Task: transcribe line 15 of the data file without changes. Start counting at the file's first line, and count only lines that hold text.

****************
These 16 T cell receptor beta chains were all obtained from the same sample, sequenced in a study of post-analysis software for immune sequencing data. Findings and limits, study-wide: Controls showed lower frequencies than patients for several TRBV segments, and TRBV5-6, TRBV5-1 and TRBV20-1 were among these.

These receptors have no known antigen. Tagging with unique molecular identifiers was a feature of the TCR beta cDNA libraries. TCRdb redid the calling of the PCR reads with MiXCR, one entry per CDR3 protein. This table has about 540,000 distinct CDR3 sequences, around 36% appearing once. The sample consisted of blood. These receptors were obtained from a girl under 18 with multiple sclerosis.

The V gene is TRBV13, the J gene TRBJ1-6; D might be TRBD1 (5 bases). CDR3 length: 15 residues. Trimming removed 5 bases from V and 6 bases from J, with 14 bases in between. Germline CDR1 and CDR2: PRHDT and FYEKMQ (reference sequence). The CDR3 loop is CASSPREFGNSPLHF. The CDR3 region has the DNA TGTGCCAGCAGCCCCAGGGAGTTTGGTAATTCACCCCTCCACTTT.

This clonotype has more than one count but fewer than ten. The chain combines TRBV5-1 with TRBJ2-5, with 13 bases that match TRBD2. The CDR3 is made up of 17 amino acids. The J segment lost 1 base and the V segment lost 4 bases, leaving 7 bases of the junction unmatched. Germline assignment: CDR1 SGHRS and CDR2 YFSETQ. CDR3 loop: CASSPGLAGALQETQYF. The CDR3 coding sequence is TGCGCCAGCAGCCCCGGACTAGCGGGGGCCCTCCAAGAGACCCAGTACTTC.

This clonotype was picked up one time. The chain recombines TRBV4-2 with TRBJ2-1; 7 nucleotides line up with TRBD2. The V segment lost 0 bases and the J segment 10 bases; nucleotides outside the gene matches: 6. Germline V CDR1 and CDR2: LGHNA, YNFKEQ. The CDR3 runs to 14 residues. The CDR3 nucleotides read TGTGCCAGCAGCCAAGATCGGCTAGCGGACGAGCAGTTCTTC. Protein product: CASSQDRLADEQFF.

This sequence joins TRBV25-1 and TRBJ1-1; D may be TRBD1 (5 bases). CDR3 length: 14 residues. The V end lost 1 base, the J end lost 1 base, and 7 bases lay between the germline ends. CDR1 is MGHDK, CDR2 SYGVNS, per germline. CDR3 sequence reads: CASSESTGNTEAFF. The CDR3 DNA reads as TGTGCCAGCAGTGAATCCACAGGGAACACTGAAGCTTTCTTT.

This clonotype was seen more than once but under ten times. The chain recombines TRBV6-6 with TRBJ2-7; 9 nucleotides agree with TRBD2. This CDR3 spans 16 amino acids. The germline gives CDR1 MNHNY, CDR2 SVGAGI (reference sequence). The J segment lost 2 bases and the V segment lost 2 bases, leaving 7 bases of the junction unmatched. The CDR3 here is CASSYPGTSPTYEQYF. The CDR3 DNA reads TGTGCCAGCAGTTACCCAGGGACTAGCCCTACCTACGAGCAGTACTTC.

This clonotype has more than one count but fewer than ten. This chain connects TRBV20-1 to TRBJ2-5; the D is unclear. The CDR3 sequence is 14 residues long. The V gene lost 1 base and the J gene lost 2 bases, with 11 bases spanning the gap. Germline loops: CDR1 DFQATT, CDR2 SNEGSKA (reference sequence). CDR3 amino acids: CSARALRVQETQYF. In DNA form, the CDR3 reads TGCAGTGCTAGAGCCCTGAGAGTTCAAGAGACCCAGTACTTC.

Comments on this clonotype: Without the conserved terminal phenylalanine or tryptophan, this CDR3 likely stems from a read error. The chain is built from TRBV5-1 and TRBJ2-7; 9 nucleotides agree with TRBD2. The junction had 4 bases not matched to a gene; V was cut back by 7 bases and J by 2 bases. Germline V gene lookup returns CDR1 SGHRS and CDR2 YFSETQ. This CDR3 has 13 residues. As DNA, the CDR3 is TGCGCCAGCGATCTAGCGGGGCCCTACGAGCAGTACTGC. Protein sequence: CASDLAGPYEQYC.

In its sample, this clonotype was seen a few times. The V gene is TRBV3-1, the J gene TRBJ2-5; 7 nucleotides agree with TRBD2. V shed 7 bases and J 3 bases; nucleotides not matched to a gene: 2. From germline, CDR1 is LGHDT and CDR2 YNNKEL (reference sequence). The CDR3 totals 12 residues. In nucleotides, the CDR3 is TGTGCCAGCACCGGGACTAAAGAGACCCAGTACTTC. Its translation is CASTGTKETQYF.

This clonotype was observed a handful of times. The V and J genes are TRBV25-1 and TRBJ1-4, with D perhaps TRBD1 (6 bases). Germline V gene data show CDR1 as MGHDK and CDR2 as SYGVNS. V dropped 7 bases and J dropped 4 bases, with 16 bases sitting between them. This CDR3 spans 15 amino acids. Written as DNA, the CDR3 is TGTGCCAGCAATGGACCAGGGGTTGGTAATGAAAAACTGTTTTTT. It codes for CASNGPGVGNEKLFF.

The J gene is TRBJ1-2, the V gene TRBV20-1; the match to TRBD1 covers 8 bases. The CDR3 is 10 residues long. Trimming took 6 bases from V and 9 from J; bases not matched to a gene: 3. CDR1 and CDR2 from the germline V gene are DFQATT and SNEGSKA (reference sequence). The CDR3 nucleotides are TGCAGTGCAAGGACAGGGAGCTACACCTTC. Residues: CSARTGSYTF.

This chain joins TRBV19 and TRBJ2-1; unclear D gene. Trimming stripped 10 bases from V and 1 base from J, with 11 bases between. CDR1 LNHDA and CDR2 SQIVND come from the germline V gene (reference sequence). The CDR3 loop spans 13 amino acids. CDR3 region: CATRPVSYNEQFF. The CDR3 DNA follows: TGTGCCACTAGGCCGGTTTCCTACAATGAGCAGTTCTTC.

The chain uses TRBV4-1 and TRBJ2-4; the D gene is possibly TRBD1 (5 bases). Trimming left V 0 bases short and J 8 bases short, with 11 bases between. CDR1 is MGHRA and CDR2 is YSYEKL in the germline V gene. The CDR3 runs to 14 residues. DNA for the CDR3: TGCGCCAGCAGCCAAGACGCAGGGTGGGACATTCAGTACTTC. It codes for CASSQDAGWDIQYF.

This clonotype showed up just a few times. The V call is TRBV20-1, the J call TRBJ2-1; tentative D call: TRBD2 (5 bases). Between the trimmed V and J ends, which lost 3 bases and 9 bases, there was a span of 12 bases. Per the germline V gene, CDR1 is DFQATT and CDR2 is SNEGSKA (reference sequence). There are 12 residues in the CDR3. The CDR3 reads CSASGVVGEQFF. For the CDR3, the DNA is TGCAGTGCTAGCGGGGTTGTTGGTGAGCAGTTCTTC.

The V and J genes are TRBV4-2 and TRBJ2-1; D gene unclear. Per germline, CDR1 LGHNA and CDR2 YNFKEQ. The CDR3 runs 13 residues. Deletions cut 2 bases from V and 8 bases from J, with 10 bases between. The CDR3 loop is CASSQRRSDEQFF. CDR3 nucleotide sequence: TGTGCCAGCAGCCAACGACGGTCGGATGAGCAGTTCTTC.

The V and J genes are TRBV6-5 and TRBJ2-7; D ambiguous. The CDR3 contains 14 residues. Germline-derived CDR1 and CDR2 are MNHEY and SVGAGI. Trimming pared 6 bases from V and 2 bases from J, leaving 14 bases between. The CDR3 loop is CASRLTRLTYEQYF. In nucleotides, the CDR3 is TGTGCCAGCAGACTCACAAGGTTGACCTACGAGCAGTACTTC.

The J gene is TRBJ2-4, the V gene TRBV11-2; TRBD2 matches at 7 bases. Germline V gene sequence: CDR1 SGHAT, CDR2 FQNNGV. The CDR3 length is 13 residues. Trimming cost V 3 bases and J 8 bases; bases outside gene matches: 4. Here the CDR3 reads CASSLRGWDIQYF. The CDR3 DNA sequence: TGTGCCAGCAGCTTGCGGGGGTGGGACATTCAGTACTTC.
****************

This clonotype showed up just a few times. The V call is TRBV20-1, the J call TRBJ2-1; tentative D call: TRBD2 (5 bases). Between the trimmed V and J ends, which lost 3 bases and 9 bases, there was a span of 12 bases. Per the germline V gene, CDR1 is DFQATT and CDR2 is SNEGSKA (reference sequence). There are 12 residues in the CDR3. The CDR3 reads CSASGVVGEQFF. For the CDR3, the DNA is TGCAGTGCTAGCGGGGTTGTTGGTGAGCAGTTCTTC.